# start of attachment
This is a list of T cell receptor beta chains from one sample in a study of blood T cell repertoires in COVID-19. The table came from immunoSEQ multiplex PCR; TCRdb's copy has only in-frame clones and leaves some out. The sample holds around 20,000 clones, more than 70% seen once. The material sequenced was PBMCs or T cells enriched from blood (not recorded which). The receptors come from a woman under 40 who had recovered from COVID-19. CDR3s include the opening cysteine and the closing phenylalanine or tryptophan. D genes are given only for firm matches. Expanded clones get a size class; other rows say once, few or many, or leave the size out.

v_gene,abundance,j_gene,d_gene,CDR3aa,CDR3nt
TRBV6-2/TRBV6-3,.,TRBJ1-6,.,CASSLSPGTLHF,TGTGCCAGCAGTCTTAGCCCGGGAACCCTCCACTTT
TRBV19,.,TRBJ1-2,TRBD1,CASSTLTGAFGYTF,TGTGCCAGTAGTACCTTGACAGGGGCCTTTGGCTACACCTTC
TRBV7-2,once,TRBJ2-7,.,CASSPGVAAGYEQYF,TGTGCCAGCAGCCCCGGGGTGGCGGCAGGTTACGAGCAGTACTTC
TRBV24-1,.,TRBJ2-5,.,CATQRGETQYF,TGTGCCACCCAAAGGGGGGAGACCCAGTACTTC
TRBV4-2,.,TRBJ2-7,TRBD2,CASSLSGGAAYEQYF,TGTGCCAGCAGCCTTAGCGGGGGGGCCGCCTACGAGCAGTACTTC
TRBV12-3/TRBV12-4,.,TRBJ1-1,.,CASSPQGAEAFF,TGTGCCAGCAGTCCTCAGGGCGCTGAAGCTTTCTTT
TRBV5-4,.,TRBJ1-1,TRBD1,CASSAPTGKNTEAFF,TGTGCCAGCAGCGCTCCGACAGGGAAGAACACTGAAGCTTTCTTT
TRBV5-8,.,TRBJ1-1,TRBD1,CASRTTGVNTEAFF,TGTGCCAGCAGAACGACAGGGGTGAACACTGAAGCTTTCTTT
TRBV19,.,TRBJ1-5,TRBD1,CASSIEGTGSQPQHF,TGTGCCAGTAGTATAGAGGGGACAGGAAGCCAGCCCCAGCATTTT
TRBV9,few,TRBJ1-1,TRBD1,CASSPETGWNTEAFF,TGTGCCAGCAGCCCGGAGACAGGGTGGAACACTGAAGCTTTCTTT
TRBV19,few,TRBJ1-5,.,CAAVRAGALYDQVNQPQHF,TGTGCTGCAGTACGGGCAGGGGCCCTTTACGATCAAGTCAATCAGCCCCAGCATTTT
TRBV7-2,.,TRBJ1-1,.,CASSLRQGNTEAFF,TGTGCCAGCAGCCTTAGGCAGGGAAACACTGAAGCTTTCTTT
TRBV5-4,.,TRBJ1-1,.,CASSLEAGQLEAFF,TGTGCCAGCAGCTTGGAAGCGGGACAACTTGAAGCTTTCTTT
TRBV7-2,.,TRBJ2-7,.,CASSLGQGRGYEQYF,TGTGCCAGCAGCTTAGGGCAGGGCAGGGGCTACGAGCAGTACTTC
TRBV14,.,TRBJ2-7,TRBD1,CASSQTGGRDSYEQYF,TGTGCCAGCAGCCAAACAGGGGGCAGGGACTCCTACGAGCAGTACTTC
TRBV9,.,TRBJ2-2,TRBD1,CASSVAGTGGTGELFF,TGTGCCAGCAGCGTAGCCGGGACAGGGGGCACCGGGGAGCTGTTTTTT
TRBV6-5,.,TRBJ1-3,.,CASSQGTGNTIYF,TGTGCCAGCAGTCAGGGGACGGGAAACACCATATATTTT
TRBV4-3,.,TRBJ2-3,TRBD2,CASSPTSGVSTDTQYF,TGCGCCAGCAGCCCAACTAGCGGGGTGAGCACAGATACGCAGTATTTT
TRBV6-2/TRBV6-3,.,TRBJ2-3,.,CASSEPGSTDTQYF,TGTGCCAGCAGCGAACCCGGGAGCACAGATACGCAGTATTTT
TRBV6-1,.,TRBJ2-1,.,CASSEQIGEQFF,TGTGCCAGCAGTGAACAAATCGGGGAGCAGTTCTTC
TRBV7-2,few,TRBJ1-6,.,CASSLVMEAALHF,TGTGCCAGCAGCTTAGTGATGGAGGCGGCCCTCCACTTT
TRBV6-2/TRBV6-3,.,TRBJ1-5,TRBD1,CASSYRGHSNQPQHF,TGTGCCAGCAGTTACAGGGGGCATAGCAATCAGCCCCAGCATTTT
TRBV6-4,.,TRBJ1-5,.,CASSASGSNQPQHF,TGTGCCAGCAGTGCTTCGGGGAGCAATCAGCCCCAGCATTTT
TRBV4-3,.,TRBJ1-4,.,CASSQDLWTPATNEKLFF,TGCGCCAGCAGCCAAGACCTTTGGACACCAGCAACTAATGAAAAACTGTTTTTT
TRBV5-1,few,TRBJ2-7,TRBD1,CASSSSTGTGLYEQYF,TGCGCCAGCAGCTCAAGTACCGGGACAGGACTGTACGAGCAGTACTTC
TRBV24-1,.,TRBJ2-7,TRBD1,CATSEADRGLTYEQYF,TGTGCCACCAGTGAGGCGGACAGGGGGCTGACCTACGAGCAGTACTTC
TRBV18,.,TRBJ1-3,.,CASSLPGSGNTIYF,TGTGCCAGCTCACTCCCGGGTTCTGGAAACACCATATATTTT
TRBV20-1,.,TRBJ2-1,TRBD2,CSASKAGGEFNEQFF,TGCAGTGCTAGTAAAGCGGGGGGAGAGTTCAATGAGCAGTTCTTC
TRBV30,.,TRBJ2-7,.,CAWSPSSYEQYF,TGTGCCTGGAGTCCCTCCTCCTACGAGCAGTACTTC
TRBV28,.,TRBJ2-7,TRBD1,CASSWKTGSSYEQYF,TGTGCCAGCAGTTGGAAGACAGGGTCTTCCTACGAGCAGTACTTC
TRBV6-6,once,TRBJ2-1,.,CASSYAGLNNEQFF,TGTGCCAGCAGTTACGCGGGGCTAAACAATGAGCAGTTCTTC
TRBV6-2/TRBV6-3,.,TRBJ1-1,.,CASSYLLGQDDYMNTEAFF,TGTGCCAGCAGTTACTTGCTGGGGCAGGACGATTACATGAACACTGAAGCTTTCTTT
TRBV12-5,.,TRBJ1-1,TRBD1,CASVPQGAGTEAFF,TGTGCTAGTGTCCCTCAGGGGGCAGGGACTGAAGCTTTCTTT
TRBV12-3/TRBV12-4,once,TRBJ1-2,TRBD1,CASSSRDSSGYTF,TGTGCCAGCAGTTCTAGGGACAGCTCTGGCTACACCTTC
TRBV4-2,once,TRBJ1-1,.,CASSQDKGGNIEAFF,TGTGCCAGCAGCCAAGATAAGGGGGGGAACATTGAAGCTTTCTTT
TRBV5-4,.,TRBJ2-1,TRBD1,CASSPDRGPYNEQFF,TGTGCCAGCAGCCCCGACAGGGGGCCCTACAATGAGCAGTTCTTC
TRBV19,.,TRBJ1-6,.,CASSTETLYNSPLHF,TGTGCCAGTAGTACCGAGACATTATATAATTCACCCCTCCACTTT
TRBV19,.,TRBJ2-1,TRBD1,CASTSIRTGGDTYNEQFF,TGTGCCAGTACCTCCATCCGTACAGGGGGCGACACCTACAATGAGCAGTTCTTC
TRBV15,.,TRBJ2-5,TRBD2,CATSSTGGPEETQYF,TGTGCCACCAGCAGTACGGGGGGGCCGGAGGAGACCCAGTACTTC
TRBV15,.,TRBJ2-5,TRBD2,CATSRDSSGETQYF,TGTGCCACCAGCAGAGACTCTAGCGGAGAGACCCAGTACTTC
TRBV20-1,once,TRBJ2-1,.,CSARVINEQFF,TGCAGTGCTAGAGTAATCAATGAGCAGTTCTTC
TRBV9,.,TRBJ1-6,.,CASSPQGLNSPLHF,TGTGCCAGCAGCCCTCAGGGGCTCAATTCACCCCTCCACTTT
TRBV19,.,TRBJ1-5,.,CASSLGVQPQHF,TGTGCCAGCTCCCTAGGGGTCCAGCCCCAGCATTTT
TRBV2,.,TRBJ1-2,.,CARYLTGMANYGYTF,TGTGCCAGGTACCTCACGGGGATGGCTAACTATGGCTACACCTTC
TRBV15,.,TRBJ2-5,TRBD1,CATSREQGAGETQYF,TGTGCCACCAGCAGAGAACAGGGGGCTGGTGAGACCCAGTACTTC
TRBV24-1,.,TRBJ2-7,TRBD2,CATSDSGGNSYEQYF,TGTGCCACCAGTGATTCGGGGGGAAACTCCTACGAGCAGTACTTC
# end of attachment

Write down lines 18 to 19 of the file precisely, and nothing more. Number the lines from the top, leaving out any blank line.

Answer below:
TRBV9,.,TRBJ2-2,TRBD1,CASSVAGTGGTGELFF,TGTGCCAGCAGCGTAGCCGGGACAGGGGGCACCGGGGAGCTGTTTTTT
TRBV6-5,.,TRBJ1-3,.,CASSQGTGNTIYF,TGTGCCAGCAGTCAGGGGACGGGAAACACCATATATTTT